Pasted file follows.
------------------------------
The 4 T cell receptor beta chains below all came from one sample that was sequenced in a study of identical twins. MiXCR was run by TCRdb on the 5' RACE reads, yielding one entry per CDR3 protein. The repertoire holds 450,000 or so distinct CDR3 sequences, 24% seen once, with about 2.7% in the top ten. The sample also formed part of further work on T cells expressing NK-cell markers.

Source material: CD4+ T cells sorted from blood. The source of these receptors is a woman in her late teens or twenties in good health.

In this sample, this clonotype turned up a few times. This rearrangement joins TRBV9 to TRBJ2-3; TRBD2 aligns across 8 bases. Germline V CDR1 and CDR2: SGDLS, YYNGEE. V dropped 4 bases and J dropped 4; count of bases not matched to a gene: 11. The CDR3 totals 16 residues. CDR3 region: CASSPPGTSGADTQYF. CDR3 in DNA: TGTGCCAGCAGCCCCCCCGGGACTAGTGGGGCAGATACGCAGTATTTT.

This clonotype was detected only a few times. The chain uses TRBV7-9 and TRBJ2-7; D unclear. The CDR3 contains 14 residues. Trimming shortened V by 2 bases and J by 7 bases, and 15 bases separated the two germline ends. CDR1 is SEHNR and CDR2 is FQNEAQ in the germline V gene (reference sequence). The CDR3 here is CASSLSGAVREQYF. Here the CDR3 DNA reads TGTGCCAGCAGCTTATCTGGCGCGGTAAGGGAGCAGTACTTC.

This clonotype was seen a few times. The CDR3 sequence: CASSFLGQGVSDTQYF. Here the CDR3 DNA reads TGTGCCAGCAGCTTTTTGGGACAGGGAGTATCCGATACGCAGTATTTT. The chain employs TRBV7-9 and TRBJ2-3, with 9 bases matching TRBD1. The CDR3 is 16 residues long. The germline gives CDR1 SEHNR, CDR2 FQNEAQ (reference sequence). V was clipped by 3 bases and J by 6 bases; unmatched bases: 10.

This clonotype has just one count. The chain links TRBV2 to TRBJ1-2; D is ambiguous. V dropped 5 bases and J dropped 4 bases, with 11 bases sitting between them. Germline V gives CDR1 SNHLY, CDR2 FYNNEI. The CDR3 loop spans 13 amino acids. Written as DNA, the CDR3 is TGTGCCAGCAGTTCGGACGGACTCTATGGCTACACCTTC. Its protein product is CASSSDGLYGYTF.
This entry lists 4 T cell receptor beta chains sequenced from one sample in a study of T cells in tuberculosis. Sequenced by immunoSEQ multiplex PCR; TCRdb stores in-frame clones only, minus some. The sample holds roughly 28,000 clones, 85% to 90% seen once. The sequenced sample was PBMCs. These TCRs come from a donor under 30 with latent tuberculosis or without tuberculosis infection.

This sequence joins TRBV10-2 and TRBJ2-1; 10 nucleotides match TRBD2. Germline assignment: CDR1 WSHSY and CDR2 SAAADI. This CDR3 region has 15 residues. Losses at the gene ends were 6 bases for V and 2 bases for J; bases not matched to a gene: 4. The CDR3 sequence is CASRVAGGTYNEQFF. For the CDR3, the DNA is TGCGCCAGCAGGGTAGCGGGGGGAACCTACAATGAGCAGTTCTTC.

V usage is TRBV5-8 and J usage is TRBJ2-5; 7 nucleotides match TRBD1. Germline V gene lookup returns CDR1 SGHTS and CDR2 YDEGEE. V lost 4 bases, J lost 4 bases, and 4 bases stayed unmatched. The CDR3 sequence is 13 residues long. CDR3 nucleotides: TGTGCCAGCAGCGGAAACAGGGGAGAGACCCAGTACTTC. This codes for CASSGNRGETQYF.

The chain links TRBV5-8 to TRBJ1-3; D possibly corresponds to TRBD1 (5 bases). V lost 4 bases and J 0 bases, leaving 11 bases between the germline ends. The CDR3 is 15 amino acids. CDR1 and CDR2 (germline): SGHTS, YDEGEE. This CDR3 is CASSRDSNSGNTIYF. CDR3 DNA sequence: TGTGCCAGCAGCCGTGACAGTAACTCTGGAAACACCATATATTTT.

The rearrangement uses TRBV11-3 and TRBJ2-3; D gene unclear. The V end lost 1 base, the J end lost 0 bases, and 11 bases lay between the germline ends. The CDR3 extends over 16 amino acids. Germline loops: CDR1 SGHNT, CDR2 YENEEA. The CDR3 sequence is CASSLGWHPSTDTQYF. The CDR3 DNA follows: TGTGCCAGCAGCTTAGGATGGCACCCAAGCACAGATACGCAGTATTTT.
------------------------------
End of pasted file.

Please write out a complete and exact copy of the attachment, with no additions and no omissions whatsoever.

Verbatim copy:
The 4 T cell receptor beta chains below all came from one sample that was sequenced in a study of identical twins. MiXCR was run by TCRdb on the 5' RACE reads, yielding one entry per CDR3 protein. The repertoire holds 450,000 or so distinct CDR3 sequences, 24% seen once, with about 2.7% in the top ten. The sample also formed part of further work on T cells expressing NK-cell markers.

Source material: CD4+ T cells sorted from blood. The source of these receptors is a woman in her late teens or twenties in good health.

In this sample, this clonotype turned up a few times. This rearrangement joins TRBV9 to TRBJ2-3; TRBD2 aligns across 8 bases. Germline V CDR1 and CDR2: SGDLS, YYNGEE. V dropped 4 bases and J dropped 4; count of bases not matched to a gene: 11. The CDR3 totals 16 residues. CDR3 region: CASSPPGTSGADTQYF. CDR3 in DNA: TGTGCCAGCAGCCCCCCCGGGACTAGTGGGGCAGATACGCAGTATTTT.

This clonotype was detected only a few times. The chain uses TRBV7-9 and TRBJ2-7; D unclear. The CDR3 contains 14 residues. Trimming shortened V by 2 bases and J by 7 bases, and 15 bases separated the two germline ends. CDR1 is SEHNR and CDR2 is FQNEAQ in the germline V gene (reference sequence). The CDR3 here is CASSLSGAVREQYF. Here the CDR3 DNA reads TGTGCCAGCAGCTTATCTGGCGCGGTAAGGGAGCAGTACTTC.

This clonotype was seen a few times. The CDR3 sequence: CASSFLGQGVSDTQYF. Here the CDR3 DNA reads TGTGCCAGCAGCTTTTTGGGACAGGGAGTATCCGATACGCAGTATTTT. The chain employs TRBV7-9 and TRBJ2-3, with 9 bases matching TRBD1. The CDR3 is 16 residues long. The germline gives CDR1 SEHNR, CDR2 FQNEAQ (reference sequence). V was clipped by 3 bases and J by 6 bases; unmatched bases: 10.

This clonotype has just one count. The chain links TRBV2 to TRBJ1-2; D is ambiguous. V dropped 5 bases and J dropped 4 bases, with 11 bases sitting between them. Germline V gives CDR1 SNHLY, CDR2 FYNNEI. The CDR3 loop spans 13 amino acids. Written as DNA, the CDR3 is TGTGCCAGCAGTTCGGACGGACTCTATGGCTACACCTTC. Its protein product is CASSSDGLYGYTF.
This entry lists 4 T cell receptor beta chains sequenced from one sample in a study of T cells in tuberculosis. Sequenced by immunoSEQ multiplex PCR; TCRdb stores in-frame clones only, minus some. The sample holds roughly 28,000 clones, 85% to 90% seen once. The sequenced sample was PBMCs. These TCRs come from a donor under 30 with latent tuberculosis or without tuberculosis infection.

This sequence joins TRBV10-2 and TRBJ2-1; 10 nucleotides match TRBD2. Germline assignment: CDR1 WSHSY and CDR2 SAAADI. This CDR3 region has 15 residues. Losses at the gene ends were 6 bases for V and 2 bases for J; bases not matched to a gene: 4. The CDR3 sequence is CASRVAGGTYNEQFF. For the CDR3, the DNA is TGCGCCAGCAGGGTAGCGGGGGGAACCTACAATGAGCAGTTCTTC.

V usage is TRBV5-8 and J usage is TRBJ2-5; 7 nucleotides match TRBD1. Germline V gene lookup returns CDR1 SGHTS and CDR2 YDEGEE. V lost 4 bases, J lost 4 bases, and 4 bases stayed unmatched. The CDR3 sequence is 13 residues long. CDR3 nucleotides: TGTGCCAGCAGCGGAAACAGGGGAGAGACCCAGTACTTC. This codes for CASSGNRGETQYF.

The chain links TRBV5-8 to TRBJ1-3; D possibly corresponds to TRBD1 (5 bases). V lost 4 bases and J 0 bases, leaving 11 bases between the germline ends. The CDR3 is 15 amino acids. CDR1 and CDR2 (germline): SGHTS, YDEGEE. This CDR3 is CASSRDSNSGNTIYF. CDR3 DNA sequence: TGTGCCAGCAGCCGTGACAGTAACTCTGGAAACACCATATATTTT.

The rearrangement uses TRBV11-3 and TRBJ2-3; D gene unclear. The V end lost 1 base, the J end lost 0 bases, and 11 bases lay between the germline ends. The CDR3 extends over 16 amino acids. Germline loops: CDR1 SGHNT, CDR2 YENEEA. The CDR3 sequence is CASSLGWHPSTDTQYF. The CDR3 DNA follows: TGTGCCAGCAGCTTAGGATGGCACCCAAGCACAGATACGCAGTATTTT.